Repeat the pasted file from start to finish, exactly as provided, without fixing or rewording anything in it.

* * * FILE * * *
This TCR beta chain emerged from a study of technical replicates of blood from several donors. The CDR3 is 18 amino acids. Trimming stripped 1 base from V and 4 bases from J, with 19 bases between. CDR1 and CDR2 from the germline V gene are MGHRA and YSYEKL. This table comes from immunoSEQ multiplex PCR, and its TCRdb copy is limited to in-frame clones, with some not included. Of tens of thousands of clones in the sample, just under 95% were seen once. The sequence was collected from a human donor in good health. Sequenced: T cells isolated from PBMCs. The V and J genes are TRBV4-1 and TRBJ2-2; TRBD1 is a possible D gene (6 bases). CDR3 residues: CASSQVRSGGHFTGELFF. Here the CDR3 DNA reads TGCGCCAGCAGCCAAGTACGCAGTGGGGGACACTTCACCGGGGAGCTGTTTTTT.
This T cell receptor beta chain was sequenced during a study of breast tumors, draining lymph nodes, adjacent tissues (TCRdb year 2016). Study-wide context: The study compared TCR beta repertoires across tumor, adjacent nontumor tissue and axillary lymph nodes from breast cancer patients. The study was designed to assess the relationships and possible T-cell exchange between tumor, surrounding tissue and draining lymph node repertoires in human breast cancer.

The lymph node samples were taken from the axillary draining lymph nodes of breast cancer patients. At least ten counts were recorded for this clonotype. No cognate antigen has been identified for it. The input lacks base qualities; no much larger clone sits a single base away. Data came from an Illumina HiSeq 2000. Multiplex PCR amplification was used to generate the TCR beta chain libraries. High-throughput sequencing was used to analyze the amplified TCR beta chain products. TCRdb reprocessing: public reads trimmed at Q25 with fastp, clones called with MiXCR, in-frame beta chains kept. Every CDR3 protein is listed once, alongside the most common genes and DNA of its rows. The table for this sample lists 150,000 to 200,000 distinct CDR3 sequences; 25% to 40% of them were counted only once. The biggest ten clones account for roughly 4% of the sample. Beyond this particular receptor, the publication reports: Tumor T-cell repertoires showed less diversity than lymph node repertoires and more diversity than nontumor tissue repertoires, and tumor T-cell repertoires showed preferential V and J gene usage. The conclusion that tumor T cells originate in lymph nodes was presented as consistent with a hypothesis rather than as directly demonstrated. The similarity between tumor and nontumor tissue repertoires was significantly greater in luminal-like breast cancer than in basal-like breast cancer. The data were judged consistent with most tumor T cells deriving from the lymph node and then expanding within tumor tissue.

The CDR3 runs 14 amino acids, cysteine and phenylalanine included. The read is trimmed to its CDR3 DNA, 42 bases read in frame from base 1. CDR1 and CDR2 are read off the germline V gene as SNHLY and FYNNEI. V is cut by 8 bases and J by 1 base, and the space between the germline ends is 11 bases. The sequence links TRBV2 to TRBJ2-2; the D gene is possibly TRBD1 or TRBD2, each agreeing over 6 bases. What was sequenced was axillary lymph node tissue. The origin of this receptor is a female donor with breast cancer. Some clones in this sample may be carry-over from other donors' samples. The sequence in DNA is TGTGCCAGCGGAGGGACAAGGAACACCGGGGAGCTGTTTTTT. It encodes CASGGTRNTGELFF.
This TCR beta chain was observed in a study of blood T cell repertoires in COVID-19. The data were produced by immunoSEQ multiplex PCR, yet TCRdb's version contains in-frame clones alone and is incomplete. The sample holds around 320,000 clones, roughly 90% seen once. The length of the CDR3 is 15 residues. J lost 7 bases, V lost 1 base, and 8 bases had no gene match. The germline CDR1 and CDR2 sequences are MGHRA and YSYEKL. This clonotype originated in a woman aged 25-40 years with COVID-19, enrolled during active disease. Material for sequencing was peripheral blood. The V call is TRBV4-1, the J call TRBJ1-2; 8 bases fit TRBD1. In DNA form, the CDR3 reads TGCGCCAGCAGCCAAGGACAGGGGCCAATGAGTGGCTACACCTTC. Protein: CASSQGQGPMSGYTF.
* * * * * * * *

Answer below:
This TCR beta chain emerged from a study of technical replicates of blood from several donors. The CDR3 is 18 amino acids. Trimming stripped 1 base from V and 4 bases from J, with 19 bases between. CDR1 and CDR2 from the germline V gene are MGHRA and YSYEKL. This table comes from immunoSEQ multiplex PCR, and its TCRdb copy is limited to in-frame clones, with some not included. Of tens of thousands of clones in the sample, just under 95% were seen once. The sequence was collected from a human donor in good health. Sequenced: T cells isolated from PBMCs. The V and J genes are TRBV4-1 and TRBJ2-2; TRBD1 is a possible D gene (6 bases). CDR3 residues: CASSQVRSGGHFTGELFF. Here the CDR3 DNA reads TGCGCCAGCAGCCAAGTACGCAGTGGGGGACACTTCACCGGGGAGCTGTTTTTT.
This T cell receptor beta chain was sequenced during a study of breast tumors, draining lymph nodes, adjacent tissues (TCRdb year 2016). Study-wide context: The study compared TCR beta repertoires across tumor, adjacent nontumor tissue and axillary lymph nodes from breast cancer patients. The study was designed to assess the relationships and possible T-cell exchange between tumor, surrounding tissue and draining lymph node repertoires in human breast cancer.

The lymph node samples were taken from the axillary draining lymph nodes of breast cancer patients. At least ten counts were recorded for this clonotype. No cognate antigen has been identified for it. The input lacks base qualities; no much larger clone sits a single base away. Data came from an Illumina HiSeq 2000. Multiplex PCR amplification was used to generate the TCR beta chain libraries. High-throughput sequencing was used to analyze the amplified TCR beta chain products. TCRdb reprocessing: public reads trimmed at Q25 with fastp, clones called with MiXCR, in-frame beta chains kept. Every CDR3 protein is listed once, alongside the most common genes and DNA of its rows. The table for this sample lists 150,000 to 200,000 distinct CDR3 sequences; 25% to 40% of them were counted only once. The biggest ten clones account for roughly 4% of the sample. Beyond this particular receptor, the publication reports: Tumor T-cell repertoires showed less diversity than lymph node repertoires and more diversity than nontumor tissue repertoires, and tumor T-cell repertoires showed preferential V and J gene usage. The conclusion that tumor T cells originate in lymph nodes was presented as consistent with a hypothesis rather than as directly demonstrated. The similarity between tumor and nontumor tissue repertoires was significantly greater in luminal-like breast cancer than in basal-like breast cancer. The data were judged consistent with most tumor T cells deriving from the lymph node and then expanding within tumor tissue.

The CDR3 runs 14 amino acids, cysteine and phenylalanine included. The read is trimmed to its CDR3 DNA, 42 bases read in frame from base 1. CDR1 and CDR2 are read off the germline V gene as SNHLY and FYNNEI. V is cut by 8 bases and J by 1 base, and the space between the germline ends is 11 bases. The sequence links TRBV2 to TRBJ2-2; the D gene is possibly TRBD1 or TRBD2, each agreeing over 6 bases. What was sequenced was axillary lymph node tissue. The origin of this receptor is a female donor with breast cancer. Some clones in this sample may be carry-over from other donors' samples. The sequence in DNA is TGTGCCAGCGGAGGGACAAGGAACACCGGGGAGCTGTTTTTT. It encodes CASGGTRNTGELFF.
This TCR beta chain was observed in a study of blood T cell repertoires in COVID-19. The data were produced by immunoSEQ multiplex PCR, yet TCRdb's version contains in-frame clones alone and is incomplete. The sample holds around 320,000 clones, roughly 90% seen once. The length of the CDR3 is 15 residues. J lost 7 bases, V lost 1 base, and 8 bases had no gene match. The germline CDR1 and CDR2 sequences are MGHRA and YSYEKL. This clonotype originated in a woman aged 25-40 years with COVID-19, enrolled during active disease. Material for sequencing was peripheral blood. The V call is TRBV4-1, the J call TRBJ1-2; 8 bases fit TRBD1. In DNA form, the CDR3 reads TGCGCCAGCAGCCAAGGACAGGGGCCAATGAGTGGCTACACCTTC. Protein: CASSQGQGPMSGYTF.